In Ayurvedic medicine, the bark is used to treat diabetes.
Its uses are relatively the same as those of the Banyon Tree, with the bark and leaves taken for diarrhea and dysentery, while the leaves alone are used to treat constipation.
The leaves are used with “ghee” (a clarified butter) as a poultice and applied to boils and to swollen glands in mumps.
The powdered fruit is taken for asthma, and the latex is used to treat warts.
As for a cancer remedy, researchers at the Insititute of Physical and Chemical Research at the Mitsubishi-Kasel Insitutue of Life Sciences in Tokyo discovered a chemical contained in figs that does treat the disease. When mice were injected with an extract from the fruit, they found that their tumors shrank by one-third. They took that substance, benzaldehyde, and tested it on cancer patients with remarkable success.
The fig is often referred to in the Bible, including its leaves supposedly being used to cover the modesty of the first man and woman.
The ancient king Mithrydates proclaimed figs a health tonic in 1551 BCE.
Pliny wrote of no fewer than twenty-nine different kinds of figs, regarding them as a great aid to strength and swiftness. Pliny also noted that ancient sports warriors, called gladiators, were fed a diet of figs to bring out their strength and stamina.
Spartan athletes in ancient Greece were said to eat figs in order to improve their performance.
A cough remedy taken from The Queen’s Closet Opened (1655) by W.M., a cook to Queen Henrietta Maria of England, says: “Take a handful of Hysop; of Figs, Raisins, Dates of each an ounce, French Barley one ounce, boyl therein three pintes of fair water to a quart, strain it and clarifie with two Whites of Eggs, then put in two pounds of fine Sugar and boyl it to a syrup”. Variations of this recipe are still used today and, not only for queens.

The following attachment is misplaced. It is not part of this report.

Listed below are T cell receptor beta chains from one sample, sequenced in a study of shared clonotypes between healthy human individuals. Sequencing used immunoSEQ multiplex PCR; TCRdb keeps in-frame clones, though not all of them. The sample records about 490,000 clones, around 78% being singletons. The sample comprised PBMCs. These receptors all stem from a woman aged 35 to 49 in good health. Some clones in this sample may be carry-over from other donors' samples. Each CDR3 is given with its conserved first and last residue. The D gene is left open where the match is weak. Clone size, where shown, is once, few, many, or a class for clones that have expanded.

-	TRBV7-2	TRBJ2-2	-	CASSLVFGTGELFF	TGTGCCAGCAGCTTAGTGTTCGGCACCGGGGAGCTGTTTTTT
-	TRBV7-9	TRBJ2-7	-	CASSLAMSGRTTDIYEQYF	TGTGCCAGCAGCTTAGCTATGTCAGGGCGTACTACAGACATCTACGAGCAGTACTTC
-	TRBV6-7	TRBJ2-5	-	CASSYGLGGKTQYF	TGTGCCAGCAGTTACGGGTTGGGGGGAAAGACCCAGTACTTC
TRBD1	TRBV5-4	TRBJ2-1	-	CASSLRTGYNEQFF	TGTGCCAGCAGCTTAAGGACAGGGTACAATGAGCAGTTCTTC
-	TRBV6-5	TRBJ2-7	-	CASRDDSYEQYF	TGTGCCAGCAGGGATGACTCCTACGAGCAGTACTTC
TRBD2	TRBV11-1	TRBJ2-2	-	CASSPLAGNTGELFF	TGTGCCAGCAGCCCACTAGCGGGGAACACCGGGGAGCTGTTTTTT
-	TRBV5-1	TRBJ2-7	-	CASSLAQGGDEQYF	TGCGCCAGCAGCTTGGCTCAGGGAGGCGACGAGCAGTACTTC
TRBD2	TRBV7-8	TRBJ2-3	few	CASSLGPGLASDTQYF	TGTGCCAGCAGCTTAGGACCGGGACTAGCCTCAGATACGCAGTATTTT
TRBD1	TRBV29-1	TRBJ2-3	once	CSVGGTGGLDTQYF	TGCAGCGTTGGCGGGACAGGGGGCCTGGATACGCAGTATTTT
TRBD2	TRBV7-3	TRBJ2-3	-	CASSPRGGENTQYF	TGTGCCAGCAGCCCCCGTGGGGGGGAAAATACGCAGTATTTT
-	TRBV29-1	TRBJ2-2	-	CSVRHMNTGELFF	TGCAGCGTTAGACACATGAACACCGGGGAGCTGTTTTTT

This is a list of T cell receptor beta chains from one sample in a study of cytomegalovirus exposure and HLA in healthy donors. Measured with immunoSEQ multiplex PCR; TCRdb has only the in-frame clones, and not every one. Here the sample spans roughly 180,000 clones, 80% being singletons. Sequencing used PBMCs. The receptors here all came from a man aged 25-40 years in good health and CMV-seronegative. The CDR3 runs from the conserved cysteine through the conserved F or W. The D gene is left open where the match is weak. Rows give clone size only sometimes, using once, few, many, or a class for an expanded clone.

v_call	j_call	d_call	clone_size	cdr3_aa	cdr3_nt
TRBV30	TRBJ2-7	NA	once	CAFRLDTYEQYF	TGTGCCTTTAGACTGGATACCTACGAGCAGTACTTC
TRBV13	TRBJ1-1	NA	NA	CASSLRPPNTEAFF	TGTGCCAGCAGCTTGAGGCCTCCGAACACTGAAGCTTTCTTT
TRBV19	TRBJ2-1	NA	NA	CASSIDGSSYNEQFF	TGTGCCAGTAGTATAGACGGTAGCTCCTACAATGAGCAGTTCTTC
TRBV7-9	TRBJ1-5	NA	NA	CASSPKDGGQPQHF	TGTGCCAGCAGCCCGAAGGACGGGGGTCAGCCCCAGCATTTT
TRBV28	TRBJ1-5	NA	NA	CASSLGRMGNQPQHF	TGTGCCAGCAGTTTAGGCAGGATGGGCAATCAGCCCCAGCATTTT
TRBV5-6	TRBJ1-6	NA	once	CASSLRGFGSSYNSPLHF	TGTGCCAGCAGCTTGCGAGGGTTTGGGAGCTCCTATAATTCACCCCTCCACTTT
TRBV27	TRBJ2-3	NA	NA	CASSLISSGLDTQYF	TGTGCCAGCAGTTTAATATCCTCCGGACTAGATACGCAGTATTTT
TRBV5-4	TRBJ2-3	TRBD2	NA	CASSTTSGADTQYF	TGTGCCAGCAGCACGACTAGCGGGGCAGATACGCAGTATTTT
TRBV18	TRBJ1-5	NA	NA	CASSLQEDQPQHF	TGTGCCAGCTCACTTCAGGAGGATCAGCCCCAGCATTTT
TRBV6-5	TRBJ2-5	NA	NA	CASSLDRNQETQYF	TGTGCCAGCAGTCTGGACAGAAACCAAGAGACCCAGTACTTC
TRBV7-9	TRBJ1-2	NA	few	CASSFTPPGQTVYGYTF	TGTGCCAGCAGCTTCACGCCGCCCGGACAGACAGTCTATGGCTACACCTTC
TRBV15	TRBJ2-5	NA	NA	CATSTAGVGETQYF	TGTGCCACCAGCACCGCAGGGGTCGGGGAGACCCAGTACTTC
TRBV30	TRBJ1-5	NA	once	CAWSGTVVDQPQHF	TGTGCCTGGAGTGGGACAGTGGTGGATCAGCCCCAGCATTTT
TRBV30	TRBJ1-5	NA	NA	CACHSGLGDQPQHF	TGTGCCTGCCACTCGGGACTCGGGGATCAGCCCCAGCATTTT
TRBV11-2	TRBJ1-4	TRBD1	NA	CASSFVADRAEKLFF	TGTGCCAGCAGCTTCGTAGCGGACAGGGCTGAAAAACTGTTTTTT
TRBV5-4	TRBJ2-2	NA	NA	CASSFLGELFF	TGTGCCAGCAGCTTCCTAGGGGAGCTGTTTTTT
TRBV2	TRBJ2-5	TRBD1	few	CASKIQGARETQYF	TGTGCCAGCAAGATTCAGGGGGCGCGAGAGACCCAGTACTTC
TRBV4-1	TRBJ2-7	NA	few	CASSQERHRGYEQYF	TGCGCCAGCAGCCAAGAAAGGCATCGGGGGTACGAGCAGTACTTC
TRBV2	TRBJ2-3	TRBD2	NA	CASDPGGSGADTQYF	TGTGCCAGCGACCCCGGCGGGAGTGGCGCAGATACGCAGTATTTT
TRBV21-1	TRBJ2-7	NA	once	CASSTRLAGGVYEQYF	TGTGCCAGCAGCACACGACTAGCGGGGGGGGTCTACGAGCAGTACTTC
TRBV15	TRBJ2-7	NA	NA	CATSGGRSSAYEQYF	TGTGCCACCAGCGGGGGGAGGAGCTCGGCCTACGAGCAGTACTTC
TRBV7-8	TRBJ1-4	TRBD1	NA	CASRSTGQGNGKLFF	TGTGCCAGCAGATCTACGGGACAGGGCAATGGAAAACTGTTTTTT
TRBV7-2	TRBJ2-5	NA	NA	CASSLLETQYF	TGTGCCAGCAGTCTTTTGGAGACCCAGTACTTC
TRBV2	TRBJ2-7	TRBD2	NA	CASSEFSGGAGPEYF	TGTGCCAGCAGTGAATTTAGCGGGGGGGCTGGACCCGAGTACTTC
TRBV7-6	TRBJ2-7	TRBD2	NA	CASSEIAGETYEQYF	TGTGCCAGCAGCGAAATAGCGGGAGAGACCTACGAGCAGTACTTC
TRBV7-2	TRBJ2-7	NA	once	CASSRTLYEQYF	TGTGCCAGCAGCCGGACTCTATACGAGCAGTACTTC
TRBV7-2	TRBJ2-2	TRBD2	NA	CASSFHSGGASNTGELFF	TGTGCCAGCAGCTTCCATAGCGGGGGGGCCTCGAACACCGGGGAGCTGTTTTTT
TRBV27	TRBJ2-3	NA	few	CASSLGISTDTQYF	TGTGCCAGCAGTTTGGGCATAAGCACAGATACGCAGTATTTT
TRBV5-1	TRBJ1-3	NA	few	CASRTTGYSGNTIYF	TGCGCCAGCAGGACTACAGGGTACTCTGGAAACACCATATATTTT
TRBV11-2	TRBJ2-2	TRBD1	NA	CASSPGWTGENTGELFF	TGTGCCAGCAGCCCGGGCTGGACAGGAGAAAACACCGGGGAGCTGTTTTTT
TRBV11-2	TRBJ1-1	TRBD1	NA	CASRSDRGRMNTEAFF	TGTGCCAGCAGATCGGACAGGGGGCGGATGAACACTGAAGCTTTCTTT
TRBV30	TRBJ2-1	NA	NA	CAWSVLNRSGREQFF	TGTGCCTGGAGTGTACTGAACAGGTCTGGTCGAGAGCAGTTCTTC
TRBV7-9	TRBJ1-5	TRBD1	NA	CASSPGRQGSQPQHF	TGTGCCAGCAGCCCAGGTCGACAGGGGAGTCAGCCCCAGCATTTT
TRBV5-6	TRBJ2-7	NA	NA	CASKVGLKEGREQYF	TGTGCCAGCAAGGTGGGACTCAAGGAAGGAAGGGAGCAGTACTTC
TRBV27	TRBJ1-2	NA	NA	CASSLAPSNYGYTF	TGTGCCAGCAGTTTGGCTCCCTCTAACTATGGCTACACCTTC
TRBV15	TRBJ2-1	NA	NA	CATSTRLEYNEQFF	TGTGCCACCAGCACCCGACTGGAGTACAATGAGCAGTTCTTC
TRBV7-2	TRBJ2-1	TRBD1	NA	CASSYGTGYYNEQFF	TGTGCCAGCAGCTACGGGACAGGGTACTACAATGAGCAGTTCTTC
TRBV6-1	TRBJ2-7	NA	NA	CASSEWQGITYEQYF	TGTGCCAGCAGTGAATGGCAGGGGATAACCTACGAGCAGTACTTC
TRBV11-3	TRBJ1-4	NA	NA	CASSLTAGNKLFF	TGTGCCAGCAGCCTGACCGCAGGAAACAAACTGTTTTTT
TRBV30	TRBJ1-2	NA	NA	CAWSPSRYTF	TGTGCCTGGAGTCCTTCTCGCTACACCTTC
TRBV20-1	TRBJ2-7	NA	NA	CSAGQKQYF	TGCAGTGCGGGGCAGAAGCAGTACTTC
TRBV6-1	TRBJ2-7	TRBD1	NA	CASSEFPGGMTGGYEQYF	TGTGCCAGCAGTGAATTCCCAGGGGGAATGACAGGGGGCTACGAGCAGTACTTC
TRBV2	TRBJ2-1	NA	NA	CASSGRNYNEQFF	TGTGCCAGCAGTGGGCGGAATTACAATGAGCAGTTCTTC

Gerard recommended the fruit for such ailments as those of the throat and lungs, for tumors, and skin problems from freckles and warts, to small pox and leprosy, for hemorrhoids and kidney stones, for toothaches and other maladies. He summed it up best when he said that figs preserved us from all pestilence.
The Aztecs made paper, called “amatl”, from the inner white bark of both the fig tree and another tree called Anacauite (Cordia boissieri). Their important codices were recorded on that paper. Each year, subject states were required to deliver thousands of pounds of “amatl” paper to the Aztec capital of Tenochtitlán.
Because the paper was used in religious ceremonies, it was banned by the Catholic Church during the colonial era, but remnants of the old religious traditions have survived in parts of rural Mexico where fig bark paper, cut into shapes of crops, is planted along with the seeds as an offerring to ensure good harvest.
Mexican “witches” still use the paper for sorcery, making paper dolls as a love object or a hated enemy.
Artisans in the state of Guerrero, Mexico, use brown “amatl” paper as a canvas for the colorful paintings of flowers, animals, and country life scenes that have become popular tourist souvenirs sold in many shops and markets.
The latex is toxic and should not be used internally and, when applied to the skin, may cause an allergic reaction to sunlight.